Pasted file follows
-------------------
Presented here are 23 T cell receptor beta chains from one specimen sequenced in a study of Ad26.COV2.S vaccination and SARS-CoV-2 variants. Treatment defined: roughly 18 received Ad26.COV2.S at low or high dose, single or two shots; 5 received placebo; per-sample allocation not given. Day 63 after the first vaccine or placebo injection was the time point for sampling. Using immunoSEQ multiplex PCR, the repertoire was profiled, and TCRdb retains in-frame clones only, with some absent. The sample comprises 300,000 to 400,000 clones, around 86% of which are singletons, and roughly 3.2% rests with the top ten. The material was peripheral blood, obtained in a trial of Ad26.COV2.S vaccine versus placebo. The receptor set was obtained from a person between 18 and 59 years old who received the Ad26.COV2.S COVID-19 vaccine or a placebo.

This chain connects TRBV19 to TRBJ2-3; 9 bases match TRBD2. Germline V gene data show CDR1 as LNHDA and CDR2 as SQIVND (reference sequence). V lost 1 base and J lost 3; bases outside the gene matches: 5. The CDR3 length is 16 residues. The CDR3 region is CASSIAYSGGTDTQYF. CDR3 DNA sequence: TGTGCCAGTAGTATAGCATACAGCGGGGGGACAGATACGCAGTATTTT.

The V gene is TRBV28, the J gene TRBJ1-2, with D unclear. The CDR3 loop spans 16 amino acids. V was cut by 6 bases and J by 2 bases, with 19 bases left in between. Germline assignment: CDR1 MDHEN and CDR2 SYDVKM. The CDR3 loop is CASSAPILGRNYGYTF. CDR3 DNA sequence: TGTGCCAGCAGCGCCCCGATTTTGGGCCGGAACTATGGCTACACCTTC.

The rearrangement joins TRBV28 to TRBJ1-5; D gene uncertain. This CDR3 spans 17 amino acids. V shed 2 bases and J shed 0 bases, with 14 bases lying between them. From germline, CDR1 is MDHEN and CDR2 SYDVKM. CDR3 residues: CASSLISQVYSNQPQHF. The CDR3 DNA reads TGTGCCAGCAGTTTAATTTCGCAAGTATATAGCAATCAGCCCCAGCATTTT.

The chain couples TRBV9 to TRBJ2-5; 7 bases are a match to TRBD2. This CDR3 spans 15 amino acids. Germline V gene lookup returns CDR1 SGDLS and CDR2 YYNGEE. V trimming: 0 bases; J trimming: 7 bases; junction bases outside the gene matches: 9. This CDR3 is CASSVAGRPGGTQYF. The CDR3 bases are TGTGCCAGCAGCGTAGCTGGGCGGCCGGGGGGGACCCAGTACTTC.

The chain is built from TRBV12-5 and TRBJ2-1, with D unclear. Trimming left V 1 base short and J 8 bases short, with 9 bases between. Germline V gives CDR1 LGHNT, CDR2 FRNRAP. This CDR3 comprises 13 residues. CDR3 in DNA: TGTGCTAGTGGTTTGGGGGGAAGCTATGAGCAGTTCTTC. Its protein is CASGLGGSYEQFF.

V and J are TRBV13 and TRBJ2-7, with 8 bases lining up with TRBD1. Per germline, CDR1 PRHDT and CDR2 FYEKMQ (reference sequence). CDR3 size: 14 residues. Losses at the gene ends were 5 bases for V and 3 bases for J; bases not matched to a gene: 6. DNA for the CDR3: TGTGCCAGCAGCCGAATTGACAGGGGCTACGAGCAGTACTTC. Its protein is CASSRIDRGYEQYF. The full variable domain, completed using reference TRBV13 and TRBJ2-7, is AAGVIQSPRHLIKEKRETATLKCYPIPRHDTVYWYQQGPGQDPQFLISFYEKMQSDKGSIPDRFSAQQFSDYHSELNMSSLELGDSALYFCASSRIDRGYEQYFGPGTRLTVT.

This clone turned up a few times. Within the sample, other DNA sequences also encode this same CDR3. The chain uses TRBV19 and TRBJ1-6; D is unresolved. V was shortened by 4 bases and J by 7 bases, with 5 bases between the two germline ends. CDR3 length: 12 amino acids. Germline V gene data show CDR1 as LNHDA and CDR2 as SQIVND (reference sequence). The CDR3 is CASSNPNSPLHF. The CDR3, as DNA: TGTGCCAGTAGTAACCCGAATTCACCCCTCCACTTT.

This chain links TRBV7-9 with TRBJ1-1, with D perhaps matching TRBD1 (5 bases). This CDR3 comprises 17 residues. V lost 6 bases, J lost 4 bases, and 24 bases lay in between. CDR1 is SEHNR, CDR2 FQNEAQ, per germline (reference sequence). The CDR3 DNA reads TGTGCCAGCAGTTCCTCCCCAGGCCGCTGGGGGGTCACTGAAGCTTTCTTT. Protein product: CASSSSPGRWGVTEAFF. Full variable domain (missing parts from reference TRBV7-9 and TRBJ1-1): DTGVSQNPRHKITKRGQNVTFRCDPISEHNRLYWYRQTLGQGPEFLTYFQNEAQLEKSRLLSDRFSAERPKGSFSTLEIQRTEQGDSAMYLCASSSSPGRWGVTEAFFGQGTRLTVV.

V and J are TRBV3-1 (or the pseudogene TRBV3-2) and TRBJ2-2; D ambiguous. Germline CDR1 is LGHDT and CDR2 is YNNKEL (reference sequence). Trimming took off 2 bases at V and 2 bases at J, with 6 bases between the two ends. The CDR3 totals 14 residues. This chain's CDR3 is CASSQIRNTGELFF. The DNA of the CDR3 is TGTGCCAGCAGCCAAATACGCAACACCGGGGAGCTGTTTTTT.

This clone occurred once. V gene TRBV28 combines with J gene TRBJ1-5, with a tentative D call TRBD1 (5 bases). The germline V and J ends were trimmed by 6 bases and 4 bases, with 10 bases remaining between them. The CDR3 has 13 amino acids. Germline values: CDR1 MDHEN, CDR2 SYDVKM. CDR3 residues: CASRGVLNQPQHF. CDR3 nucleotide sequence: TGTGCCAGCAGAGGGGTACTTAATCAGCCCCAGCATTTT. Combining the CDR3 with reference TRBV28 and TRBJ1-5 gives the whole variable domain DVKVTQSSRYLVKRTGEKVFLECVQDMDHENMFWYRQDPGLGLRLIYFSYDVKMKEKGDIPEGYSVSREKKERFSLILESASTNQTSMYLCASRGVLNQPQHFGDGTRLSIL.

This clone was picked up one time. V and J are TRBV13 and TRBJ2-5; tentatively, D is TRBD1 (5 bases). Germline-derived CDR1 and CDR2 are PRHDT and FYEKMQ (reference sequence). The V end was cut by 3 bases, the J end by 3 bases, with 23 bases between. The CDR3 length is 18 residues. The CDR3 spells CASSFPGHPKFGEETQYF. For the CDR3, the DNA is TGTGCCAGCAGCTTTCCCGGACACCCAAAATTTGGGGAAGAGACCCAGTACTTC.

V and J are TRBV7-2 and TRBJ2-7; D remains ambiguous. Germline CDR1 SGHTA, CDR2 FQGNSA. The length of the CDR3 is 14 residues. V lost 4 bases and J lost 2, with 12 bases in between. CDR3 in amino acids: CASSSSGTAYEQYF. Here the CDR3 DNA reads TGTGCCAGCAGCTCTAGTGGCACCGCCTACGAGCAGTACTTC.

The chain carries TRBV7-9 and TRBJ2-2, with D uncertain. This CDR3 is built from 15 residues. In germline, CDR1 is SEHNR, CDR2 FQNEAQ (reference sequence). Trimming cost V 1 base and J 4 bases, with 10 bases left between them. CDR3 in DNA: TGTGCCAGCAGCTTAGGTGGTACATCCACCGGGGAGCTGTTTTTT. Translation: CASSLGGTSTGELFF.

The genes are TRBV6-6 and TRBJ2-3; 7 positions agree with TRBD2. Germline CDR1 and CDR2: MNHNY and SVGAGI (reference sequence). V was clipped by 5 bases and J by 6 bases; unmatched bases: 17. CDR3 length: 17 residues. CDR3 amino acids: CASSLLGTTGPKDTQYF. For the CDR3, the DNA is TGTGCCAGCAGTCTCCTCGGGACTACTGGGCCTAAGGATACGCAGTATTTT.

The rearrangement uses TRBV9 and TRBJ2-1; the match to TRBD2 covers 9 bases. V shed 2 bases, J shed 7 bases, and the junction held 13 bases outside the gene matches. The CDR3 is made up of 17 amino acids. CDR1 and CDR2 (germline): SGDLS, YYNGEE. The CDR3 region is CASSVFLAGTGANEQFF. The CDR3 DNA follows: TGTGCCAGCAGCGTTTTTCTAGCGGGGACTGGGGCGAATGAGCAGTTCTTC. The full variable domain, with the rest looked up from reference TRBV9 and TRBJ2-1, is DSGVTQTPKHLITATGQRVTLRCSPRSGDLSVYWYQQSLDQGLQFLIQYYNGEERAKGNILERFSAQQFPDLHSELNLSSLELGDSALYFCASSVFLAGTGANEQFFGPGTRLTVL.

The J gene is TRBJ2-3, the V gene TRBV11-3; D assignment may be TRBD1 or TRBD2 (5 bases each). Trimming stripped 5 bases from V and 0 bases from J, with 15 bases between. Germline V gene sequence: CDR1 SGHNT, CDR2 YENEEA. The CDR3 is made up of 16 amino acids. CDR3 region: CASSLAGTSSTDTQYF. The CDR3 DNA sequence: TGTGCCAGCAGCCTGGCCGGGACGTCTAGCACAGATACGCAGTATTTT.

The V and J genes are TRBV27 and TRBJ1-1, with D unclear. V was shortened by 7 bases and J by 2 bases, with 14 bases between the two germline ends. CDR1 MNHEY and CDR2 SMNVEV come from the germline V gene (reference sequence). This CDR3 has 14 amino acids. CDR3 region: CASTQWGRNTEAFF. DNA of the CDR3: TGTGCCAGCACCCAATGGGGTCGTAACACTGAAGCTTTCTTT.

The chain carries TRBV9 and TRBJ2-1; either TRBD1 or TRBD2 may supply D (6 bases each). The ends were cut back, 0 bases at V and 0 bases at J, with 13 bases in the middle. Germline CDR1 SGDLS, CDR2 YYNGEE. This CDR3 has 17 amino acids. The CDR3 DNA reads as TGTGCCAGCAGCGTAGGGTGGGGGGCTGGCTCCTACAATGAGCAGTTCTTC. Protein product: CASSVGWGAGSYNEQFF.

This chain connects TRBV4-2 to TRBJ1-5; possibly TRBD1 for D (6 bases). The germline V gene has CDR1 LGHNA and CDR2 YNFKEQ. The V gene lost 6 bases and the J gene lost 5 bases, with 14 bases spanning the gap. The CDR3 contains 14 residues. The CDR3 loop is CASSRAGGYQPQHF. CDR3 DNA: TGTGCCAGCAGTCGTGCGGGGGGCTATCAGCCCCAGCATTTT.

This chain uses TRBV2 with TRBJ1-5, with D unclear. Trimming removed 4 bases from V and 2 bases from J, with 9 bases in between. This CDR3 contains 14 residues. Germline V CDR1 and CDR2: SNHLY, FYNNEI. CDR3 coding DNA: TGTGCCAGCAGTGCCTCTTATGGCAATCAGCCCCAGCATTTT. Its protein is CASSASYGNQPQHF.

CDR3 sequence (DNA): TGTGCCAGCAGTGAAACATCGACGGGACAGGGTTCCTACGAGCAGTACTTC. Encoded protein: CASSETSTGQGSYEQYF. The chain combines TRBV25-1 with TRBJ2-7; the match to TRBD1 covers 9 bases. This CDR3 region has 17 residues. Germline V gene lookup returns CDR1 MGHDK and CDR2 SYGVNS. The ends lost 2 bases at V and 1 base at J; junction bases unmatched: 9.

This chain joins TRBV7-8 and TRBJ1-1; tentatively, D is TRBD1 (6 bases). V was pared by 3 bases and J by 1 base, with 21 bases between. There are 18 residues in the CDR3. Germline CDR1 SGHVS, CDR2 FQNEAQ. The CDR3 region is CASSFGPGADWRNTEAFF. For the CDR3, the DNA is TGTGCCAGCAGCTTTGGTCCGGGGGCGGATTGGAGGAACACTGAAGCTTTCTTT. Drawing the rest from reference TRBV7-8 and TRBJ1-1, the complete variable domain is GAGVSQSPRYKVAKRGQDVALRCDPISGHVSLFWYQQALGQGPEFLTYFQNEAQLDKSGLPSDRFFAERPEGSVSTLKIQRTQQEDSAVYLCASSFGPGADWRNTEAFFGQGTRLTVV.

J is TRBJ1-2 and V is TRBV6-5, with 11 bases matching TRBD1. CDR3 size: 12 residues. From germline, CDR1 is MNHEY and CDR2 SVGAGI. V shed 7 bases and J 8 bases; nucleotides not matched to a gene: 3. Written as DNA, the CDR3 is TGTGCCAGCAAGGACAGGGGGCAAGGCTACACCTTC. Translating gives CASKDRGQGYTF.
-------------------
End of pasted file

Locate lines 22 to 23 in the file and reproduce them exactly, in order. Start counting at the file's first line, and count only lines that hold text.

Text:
CDR3 sequence (DNA): TGTGCCAGCAGTGAAACATCGACGGGACAGGGTTCCTACGAGCAGTACTTC. Encoded protein: CASSETSTGQGSYEQYF. The chain combines TRBV25-1 with TRBJ2-7; the match to TRBD1 covers 9 bases. This CDR3 region has 17 residues. Germline V gene lookup returns CDR1 MGHDK and CDR2 SYGVNS. The ends lost 2 bases at V and 1 base at J; junction bases unmatched: 9.

This chain joins TRBV7-8 and TRBJ1-1; tentatively, D is TRBD1 (6 bases). V was pared by 3 bases and J by 1 base, with 21 bases between. There are 18 residues in the CDR3. Germline CDR1 SGHVS, CDR2 FQNEAQ. The CDR3 region is CASSFGPGADWRNTEAFF. For the CDR3, the DNA is TGTGCCAGCAGCTTTGGTCCGGGGGCGGATTGGAGGAACACTGAAGCTTTCTTT. Drawing the rest from reference TRBV7-8 and TRBJ1-1, the complete variable domain is GAGVSQSPRYKVAKRGQDVALRCDPISGHVSLFWYQQALGQGPEFLTYFQNEAQLDKSGLPSDRFFAERPEGSVSTLKIQRTQQEDSAVYLCASSFGPGADWRNTEAFFGQGTRLTVV.